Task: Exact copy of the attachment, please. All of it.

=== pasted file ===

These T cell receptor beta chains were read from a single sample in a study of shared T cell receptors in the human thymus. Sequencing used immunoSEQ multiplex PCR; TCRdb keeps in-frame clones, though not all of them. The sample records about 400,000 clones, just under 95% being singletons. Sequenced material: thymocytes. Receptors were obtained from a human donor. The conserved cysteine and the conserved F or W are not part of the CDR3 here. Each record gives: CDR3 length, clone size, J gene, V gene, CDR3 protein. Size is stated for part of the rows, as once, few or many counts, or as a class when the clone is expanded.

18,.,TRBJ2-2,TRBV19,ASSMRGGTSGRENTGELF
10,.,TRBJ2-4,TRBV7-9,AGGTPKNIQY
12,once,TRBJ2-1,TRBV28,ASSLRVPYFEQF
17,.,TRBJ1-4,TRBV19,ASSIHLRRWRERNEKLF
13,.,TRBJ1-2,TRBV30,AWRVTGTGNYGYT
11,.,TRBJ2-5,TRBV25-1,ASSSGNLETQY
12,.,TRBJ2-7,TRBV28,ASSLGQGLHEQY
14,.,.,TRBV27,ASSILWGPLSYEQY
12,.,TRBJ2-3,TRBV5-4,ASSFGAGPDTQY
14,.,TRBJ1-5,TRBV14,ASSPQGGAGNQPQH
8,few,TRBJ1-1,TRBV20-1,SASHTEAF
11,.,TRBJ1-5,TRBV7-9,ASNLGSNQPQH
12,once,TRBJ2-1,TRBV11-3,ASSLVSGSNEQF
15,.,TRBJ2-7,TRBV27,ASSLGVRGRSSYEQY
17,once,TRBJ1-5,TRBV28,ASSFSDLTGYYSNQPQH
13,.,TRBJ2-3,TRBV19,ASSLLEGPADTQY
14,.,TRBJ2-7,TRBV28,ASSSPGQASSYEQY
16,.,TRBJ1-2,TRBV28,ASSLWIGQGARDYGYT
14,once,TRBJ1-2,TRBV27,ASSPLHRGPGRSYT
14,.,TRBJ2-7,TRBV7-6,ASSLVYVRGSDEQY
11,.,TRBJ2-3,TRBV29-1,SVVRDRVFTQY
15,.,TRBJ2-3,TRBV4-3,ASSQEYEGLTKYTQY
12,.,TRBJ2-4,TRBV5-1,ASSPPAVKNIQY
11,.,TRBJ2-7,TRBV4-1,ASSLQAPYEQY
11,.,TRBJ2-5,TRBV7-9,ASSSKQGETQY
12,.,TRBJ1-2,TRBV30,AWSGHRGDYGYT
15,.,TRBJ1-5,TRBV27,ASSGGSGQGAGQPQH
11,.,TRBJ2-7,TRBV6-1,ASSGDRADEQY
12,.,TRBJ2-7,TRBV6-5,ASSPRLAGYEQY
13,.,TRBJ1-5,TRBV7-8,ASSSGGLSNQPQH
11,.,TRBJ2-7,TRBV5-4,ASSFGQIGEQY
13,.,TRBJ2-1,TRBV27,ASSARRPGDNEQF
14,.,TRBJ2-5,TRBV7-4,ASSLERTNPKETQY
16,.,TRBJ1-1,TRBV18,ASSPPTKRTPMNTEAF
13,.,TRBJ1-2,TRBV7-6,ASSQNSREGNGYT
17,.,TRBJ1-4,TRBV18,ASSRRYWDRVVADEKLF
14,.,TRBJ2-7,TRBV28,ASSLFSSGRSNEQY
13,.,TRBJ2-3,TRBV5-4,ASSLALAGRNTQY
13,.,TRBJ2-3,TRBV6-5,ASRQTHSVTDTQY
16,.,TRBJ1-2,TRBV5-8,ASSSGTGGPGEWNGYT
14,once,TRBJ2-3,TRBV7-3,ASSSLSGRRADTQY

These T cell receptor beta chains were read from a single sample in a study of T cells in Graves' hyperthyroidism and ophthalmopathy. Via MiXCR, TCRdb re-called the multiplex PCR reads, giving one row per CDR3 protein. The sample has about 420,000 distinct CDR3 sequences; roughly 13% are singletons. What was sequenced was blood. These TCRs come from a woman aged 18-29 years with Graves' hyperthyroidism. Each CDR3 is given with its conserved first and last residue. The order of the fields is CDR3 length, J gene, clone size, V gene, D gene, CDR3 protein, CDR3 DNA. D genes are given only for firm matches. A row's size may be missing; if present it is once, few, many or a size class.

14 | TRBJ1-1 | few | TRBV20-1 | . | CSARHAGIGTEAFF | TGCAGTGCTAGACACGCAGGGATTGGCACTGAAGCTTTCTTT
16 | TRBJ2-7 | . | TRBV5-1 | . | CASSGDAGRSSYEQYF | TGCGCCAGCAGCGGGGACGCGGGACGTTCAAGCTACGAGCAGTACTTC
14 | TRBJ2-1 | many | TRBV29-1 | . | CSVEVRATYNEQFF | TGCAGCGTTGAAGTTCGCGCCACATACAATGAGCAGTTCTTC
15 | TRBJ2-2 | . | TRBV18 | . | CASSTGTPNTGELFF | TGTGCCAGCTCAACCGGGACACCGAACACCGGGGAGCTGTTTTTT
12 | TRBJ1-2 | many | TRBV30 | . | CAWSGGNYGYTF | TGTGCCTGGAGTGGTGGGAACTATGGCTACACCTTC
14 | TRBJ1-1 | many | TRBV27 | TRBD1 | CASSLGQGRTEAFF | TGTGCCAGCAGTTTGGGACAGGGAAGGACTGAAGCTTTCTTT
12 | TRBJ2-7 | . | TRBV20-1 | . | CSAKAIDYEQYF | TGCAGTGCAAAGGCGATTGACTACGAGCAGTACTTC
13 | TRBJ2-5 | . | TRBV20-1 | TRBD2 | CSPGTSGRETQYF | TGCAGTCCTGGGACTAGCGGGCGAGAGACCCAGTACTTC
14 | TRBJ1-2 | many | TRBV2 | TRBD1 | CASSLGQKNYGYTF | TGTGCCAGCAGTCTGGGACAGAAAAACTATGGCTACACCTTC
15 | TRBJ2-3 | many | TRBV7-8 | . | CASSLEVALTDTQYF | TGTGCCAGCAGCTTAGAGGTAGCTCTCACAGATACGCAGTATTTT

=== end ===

These T cell receptor beta chains were read from a single sample in a study of shared T cell receptors in the human thymus. Sequencing used immunoSEQ multiplex PCR; TCRdb keeps in-frame clones, though not all of them. The sample records about 400,000 clones, just under 95% being singletons. Sequenced material: thymocytes. Receptors were obtained from a human donor. The conserved cysteine and the conserved F or W are not part of the CDR3 here. Each record gives: CDR3 length, clone size, J gene, V gene, CDR3 protein. Size is stated for part of the rows, as once, few or many counts, or as a class when the clone is expanded.

18,.,TRBJ2-2,TRBV19,ASSMRGGTSGRENTGELF
10,.,TRBJ2-4,TRBV7-9,AGGTPKNIQY
12,once,TRBJ2-1,TRBV28,ASSLRVPYFEQF
17,.,TRBJ1-4,TRBV19,ASSIHLRRWRERNEKLF
13,.,TRBJ1-2,TRBV30,AWRVTGTGNYGYT
11,.,TRBJ2-5,TRBV25-1,ASSSGNLETQY
12,.,TRBJ2-7,TRBV28,ASSLGQGLHEQY
14,.,.,TRBV27,ASSILWGPLSYEQY
12,.,TRBJ2-3,TRBV5-4,ASSFGAGPDTQY
14,.,TRBJ1-5,TRBV14,ASSPQGGAGNQPQH
8,few,TRBJ1-1,TRBV20-1,SASHTEAF
11,.,TRBJ1-5,TRBV7-9,ASNLGSNQPQH
12,once,TRBJ2-1,TRBV11-3,ASSLVSGSNEQF
15,.,TRBJ2-7,TRBV27,ASSLGVRGRSSYEQY
17,once,TRBJ1-5,TRBV28,ASSFSDLTGYYSNQPQH
13,.,TRBJ2-3,TRBV19,ASSLLEGPADTQY
14,.,TRBJ2-7,TRBV28,ASSSPGQASSYEQY
16,.,TRBJ1-2,TRBV28,ASSLWIGQGARDYGYT
14,once,TRBJ1-2,TRBV27,ASSPLHRGPGRSYT
14,.,TRBJ2-7,TRBV7-6,ASSLVYVRGSDEQY
11,.,TRBJ2-3,TRBV29-1,SVVRDRVFTQY
15,.,TRBJ2-3,TRBV4-3,ASSQEYEGLTKYTQY
12,.,TRBJ2-4,TRBV5-1,ASSPPAVKNIQY
11,.,TRBJ2-7,TRBV4-1,ASSLQAPYEQY
11,.,TRBJ2-5,TRBV7-9,ASSSKQGETQY
12,.,TRBJ1-2,TRBV30,AWSGHRGDYGYT
15,.,TRBJ1-5,TRBV27,ASSGGSGQGAGQPQH
11,.,TRBJ2-7,TRBV6-1,ASSGDRADEQY
12,.,TRBJ2-7,TRBV6-5,ASSPRLAGYEQY
13,.,TRBJ1-5,TRBV7-8,ASSSGGLSNQPQH
11,.,TRBJ2-7,TRBV5-4,ASSFGQIGEQY
13,.,TRBJ2-1,TRBV27,ASSARRPGDNEQF
14,.,TRBJ2-5,TRBV7-4,ASSLERTNPKETQY
16,.,TRBJ1-1,TRBV18,ASSPPTKRTPMNTEAF
13,.,TRBJ1-2,TRBV7-6,ASSQNSREGNGYT
17,.,TRBJ1-4,TRBV18,ASSRRYWDRVVADEKLF
14,.,TRBJ2-7,TRBV28,ASSLFSSGRSNEQY
13,.,TRBJ2-3,TRBV5-4,ASSLALAGRNTQY
13,.,TRBJ2-3,TRBV6-5,ASRQTHSVTDTQY
16,.,TRBJ1-2,TRBV5-8,ASSSGTGGPGEWNGYT
14,once,TRBJ2-3,TRBV7-3,ASSSLSGRRADTQY

These T cell receptor beta chains were read from a single sample in a study of T cells in Graves' hyperthyroidism and ophthalmopathy. Via MiXCR, TCRdb re-called the multiplex PCR reads, giving one row per CDR3 protein. The sample has about 420,000 distinct CDR3 sequences; roughly 13% are singletons. What was sequenced was blood. These TCRs come from a woman aged 18-29 years with Graves' hyperthyroidism. Each CDR3 is given with its conserved first and last residue. The order of the fields is CDR3 length, J gene, clone size, V gene, D gene, CDR3 protein, CDR3 DNA. D genes are given only for firm matches. A row's size may be missing; if present it is once, few, many or a size class.

14 | TRBJ1-1 | few | TRBV20-1 | . | CSARHAGIGTEAFF | TGCAGTGCTAGACACGCAGGGATTGGCACTGAAGCTTTCTTT
16 | TRBJ2-7 | . | TRBV5-1 | . | CASSGDAGRSSYEQYF | TGCGCCAGCAGCGGGGACGCGGGACGTTCAAGCTACGAGCAGTACTTC
14 | TRBJ2-1 | many | TRBV29-1 | . | CSVEVRATYNEQFF | TGCAGCGTTGAAGTTCGCGCCACATACAATGAGCAGTTCTTC
15 | TRBJ2-2 | . | TRBV18 | . | CASSTGTPNTGELFF | TGTGCCAGCTCAACCGGGACACCGAACACCGGGGAGCTGTTTTTT
12 | TRBJ1-2 | many | TRBV30 | . | CAWSGGNYGYTF | TGTGCCTGGAGTGGTGGGAACTATGGCTACACCTTC
14 | TRBJ1-1 | many | TRBV27 | TRBD1 | CASSLGQGRTEAFF | TGTGCCAGCAGTTTGGGACAGGGAAGGACTGAAGCTTTCTTT
12 | TRBJ2-7 | . | TRBV20-1 | . | CSAKAIDYEQYF | TGCAGTGCAAAGGCGATTGACTACGAGCAGTACTTC
13 | TRBJ2-5 | . | TRBV20-1 | TRBD2 | CSPGTSGRETQYF | TGCAGTCCTGGGACTAGCGGGCGAGAGACCCAGTACTTC
14 | TRBJ1-2 | many | TRBV2 | TRBD1 | CASSLGQKNYGYTF | TGTGCCAGCAGTCTGGGACAGAAAAACTATGGCTACACCTTC
15 | TRBJ2-3 | many | TRBV7-8 | . | CASSLEVALTDTQYF | TGTGCCAGCAGCTTAGAGGTAGCTCTCACAGATACGCAGTATTTT